To understand why otosclerosis causes hearing loss, it is important to understand how the ear works. The human ear is divided into three parts: the external, middle, and inner ear.
- The external ear consists of the part of the ear you can see (the auricle) and the ear canal.
- The middle ear includes the eardrum (tympanic membrane) and the three bones of the middle ear, the malleus (“hammer”), incus (“anvil”), and the stapes (pronounced STAY-PEAZ, “the stirrup”).
- The inner ear is a fluid-filled series of chambers. One of these chambers, the cochlea, is responsible for converting sound vibrations into nerve impulses. It is these nerve impulses that the human brain interprets as sound and what we call “hearing.”
The inner ear also contains the semicircular canals which are responsible, in part, for sensing movement and maintaining balance.
Otosclerosis is a disorder of bone that affects human beings only and involves the otic capsule (bony labyrinth) and primarily the stapes bone of the middle ear. It is the slow progressive fixation of the stapes bone in the oval window which usually causes the clinical symptoms to become noticed in the form of a conductive hearing loss. As the condition progresses a mixed conductive and sensorineural hearing loss develops. The clinical condition affects only 1% of the Caucasian population and it is more frequent in woman than in men with an approximate 2:1 ratio. It is much less common in the black population. The condition is noticed first in young adulthood (ages 20-30’s) but has been reported in individuals as young as 11 years of age. In females, often the conductive hearing loss accelerates during pregnancy perhaps due to the regulation of bone deposition by hormones. This condition may be found more commonly in certain families and is thought to be transmitted as an autosomal dominant trait with incomplete penetrance which is why it does not affect all individuals nor every generation.
The exact etiology of Otosclerosis remains a mystery, but the pathogenic features involve bone resorption, remodeling and then bone deposition. The lesions of the otic capsule transition from otospongiosis which is the highly vascular remodeling phase, to one of dense bone deposition known as the otosclerotic phase. What triggers these changes are speculative but there has been some evidence linking the disorder with early exposure to the measles virus antigen. While there are other theories suggesting that it is a metabolic bone disorder the exact cause remains elusive.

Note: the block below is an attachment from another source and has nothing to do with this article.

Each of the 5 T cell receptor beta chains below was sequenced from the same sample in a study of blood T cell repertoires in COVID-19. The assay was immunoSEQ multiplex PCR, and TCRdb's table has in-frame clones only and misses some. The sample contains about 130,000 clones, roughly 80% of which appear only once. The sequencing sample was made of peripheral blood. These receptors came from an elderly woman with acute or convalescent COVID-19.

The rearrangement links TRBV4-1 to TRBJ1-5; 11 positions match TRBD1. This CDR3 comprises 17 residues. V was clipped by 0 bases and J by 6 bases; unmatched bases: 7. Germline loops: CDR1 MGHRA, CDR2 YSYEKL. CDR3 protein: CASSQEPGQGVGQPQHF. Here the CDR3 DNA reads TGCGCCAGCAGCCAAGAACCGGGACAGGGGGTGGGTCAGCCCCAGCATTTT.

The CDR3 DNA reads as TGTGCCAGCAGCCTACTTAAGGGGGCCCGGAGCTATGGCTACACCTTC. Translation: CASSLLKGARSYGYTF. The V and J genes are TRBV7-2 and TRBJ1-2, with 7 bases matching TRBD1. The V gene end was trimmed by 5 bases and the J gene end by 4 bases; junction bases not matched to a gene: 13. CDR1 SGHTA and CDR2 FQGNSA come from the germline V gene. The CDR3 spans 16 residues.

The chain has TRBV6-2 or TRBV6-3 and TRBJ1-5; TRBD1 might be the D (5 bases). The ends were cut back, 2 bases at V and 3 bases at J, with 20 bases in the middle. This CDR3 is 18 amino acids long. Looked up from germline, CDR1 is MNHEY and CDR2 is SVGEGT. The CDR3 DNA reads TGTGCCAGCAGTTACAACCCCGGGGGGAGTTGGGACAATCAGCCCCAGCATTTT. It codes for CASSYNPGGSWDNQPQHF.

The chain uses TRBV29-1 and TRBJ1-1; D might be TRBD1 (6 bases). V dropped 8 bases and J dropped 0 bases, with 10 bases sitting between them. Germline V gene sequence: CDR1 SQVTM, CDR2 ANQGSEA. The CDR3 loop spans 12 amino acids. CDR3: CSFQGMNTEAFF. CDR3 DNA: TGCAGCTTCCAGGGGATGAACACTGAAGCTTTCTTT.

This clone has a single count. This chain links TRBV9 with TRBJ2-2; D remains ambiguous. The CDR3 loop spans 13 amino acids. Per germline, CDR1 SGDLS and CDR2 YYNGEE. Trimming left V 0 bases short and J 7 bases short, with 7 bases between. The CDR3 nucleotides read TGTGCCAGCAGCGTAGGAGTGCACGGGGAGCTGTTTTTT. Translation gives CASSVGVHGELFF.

The clinical symptom that drives a patient to the doctor is the progressive conductive hearing loss that is associated with new bone depositing around the stapes footplate wedging it in the oval window so that its normal mobility is hampered. Even though sound is normally transmitted to the tympanic membrane, the ossicular chain has become stiffened by the fixation of the stapes bone. 80-90% of these otosclerotic lesions have an anterior location at the oval window in what is known as the fissula ante fenestram. However, each patient’s lesion can be different and can range from a biscuit type footplate to a sea of otosclerosis obliterating the entire footplate. Experience recognizing the position of the lesions and how to best deal with these variations is crucial in order to prevent complicating situations such as a floating footplate which makes completion of a successful procedure more difficult and hazardous. On rare occasions, the disorder is so widespread that it obliterates the entire round window which causes a non-surgically correctable conductive hearing loss.
The otologist/neurotologist (ear specialist) typically finds that the patient with clinically significant otosclerosis fits the following description:
- Hearing loss with typical onset in young adulthood
- Conductive or mixed hearing loss documented on a standard high quality audiogram showing a pathognomonic Carhart’s notch (dip in bone conduction at 2000 Hz).
- No history of trauma, ear infections, drainage, perforations etc.
- Possible positive family history
- Normal tympanic membrane and aerated middle ear on otoscopic examination and a mobile malleus seen on pneumotoscopy
- Either absent or “on-off effect” seen on the stapedial reflex testing
- Abnormal 512 Hz tuning fork test suggesting a conductive hearing loss (Rinne-negative, Weber-lateralizes to the affected ear with conductive hearing loss)